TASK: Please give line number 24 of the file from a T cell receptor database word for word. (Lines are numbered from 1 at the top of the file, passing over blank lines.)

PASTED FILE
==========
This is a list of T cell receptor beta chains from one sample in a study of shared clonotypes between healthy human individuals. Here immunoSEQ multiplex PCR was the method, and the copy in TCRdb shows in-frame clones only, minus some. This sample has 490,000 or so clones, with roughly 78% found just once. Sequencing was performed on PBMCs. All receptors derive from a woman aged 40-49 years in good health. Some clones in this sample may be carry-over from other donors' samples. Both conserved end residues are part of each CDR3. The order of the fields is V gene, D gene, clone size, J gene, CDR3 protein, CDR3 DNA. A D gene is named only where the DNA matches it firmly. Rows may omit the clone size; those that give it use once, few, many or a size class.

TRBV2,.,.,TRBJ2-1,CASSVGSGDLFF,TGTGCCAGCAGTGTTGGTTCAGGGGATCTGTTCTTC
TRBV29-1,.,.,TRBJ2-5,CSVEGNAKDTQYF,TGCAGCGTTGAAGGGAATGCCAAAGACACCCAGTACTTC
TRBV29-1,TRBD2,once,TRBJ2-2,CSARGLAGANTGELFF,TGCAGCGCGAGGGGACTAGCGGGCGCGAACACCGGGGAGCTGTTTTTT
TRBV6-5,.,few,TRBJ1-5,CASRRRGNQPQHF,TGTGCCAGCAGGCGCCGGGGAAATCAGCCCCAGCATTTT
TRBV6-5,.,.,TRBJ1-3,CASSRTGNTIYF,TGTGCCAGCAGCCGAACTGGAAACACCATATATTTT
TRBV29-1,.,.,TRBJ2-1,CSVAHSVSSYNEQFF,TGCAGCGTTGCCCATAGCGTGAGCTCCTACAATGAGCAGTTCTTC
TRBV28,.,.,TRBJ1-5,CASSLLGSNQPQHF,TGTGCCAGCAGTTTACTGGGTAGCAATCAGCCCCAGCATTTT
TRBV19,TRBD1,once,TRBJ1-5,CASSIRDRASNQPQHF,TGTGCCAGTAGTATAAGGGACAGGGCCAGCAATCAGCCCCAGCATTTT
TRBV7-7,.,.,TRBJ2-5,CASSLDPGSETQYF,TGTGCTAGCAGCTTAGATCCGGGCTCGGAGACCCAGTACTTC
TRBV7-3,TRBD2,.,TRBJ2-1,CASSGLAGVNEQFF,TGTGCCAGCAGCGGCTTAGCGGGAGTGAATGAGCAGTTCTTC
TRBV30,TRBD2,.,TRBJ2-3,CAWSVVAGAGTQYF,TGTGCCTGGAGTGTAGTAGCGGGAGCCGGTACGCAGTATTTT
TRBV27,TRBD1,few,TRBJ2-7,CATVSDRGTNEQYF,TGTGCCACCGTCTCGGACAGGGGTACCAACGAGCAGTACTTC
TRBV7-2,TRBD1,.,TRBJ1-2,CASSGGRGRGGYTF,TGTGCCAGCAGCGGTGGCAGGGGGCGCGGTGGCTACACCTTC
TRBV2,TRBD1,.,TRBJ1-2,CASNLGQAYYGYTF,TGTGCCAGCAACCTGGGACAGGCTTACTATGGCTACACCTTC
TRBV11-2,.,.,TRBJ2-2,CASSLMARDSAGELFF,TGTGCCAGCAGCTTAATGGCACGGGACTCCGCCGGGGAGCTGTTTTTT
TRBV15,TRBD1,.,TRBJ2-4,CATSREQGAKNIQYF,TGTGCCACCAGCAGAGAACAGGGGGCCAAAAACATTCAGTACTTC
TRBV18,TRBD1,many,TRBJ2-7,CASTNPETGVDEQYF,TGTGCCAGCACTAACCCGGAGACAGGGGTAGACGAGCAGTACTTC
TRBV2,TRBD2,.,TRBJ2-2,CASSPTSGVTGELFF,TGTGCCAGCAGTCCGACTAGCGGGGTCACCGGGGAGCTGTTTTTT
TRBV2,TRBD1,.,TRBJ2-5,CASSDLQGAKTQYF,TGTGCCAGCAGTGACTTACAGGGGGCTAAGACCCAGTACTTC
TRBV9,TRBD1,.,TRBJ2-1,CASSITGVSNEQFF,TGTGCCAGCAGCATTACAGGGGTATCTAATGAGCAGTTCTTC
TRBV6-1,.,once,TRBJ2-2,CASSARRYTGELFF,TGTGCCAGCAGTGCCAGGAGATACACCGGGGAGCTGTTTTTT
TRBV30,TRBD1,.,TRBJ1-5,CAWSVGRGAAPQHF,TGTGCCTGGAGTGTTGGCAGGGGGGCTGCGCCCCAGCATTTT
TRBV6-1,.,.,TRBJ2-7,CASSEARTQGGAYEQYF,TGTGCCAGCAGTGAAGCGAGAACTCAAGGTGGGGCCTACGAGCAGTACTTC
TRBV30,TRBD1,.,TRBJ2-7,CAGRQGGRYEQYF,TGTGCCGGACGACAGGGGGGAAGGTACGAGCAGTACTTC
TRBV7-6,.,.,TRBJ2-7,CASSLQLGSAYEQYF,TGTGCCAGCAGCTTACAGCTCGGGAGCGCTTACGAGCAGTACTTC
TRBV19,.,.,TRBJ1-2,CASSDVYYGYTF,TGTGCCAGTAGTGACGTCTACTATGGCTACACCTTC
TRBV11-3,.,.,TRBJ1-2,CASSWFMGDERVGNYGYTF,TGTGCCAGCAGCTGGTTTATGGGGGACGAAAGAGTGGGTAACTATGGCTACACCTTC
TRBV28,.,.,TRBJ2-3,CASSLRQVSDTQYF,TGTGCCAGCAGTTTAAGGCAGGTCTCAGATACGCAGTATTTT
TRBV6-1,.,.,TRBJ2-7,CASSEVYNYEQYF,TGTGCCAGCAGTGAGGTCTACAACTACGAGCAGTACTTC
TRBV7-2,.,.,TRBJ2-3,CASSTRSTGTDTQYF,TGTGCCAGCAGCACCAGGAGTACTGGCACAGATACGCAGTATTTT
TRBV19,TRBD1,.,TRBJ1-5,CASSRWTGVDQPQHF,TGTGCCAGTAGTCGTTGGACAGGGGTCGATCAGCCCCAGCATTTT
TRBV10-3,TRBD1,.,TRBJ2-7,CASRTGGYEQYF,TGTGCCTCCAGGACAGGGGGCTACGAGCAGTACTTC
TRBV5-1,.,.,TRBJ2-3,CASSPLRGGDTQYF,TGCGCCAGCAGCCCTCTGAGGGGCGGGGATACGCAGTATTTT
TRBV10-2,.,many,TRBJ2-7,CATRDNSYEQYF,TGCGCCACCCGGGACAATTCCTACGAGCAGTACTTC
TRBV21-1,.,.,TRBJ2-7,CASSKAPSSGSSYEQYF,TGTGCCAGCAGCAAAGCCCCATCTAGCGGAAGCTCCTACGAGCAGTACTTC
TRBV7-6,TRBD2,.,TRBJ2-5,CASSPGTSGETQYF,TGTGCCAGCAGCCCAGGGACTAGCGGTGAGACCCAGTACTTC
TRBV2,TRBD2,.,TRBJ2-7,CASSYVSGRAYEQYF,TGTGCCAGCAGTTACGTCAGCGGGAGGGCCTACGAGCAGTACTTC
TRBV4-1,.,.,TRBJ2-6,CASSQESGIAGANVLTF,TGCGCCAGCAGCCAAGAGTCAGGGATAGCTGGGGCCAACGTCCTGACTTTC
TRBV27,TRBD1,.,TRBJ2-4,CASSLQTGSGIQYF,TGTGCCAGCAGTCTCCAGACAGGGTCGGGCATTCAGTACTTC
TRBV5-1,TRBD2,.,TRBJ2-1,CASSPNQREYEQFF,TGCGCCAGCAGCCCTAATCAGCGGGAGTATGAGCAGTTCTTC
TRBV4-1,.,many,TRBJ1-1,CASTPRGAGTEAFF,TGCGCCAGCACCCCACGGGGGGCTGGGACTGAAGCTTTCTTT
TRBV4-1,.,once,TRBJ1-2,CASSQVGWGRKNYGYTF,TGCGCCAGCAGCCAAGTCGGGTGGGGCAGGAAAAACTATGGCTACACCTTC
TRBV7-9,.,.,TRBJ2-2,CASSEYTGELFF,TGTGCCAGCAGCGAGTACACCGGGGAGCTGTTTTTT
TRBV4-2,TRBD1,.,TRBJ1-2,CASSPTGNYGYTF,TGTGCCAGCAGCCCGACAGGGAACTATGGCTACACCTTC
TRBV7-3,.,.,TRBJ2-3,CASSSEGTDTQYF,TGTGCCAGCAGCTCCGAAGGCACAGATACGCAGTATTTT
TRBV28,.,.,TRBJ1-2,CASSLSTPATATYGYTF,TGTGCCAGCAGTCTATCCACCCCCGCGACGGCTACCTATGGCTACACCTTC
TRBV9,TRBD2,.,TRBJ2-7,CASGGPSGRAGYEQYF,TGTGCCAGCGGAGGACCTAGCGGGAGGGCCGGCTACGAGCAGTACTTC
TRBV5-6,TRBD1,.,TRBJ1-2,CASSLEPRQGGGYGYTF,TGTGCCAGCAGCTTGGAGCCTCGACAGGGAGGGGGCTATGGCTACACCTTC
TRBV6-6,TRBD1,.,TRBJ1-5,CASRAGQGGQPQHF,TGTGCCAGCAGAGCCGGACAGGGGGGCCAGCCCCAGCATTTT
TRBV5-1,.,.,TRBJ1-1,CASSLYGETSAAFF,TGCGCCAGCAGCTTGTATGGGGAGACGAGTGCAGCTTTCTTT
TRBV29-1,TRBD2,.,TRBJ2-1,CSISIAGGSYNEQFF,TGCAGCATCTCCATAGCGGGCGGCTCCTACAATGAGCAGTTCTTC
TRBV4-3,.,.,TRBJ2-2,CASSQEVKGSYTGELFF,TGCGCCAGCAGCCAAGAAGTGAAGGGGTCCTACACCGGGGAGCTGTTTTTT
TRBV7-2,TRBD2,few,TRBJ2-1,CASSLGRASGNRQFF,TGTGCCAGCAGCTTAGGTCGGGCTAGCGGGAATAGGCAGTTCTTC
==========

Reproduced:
TRBV6-1,.,.,TRBJ2-7,CASSEARTQGGAYEQYF,TGTGCCAGCAGTGAAGCGAGAACTCAAGGTGGGGCCTACGAGCAGTACTTC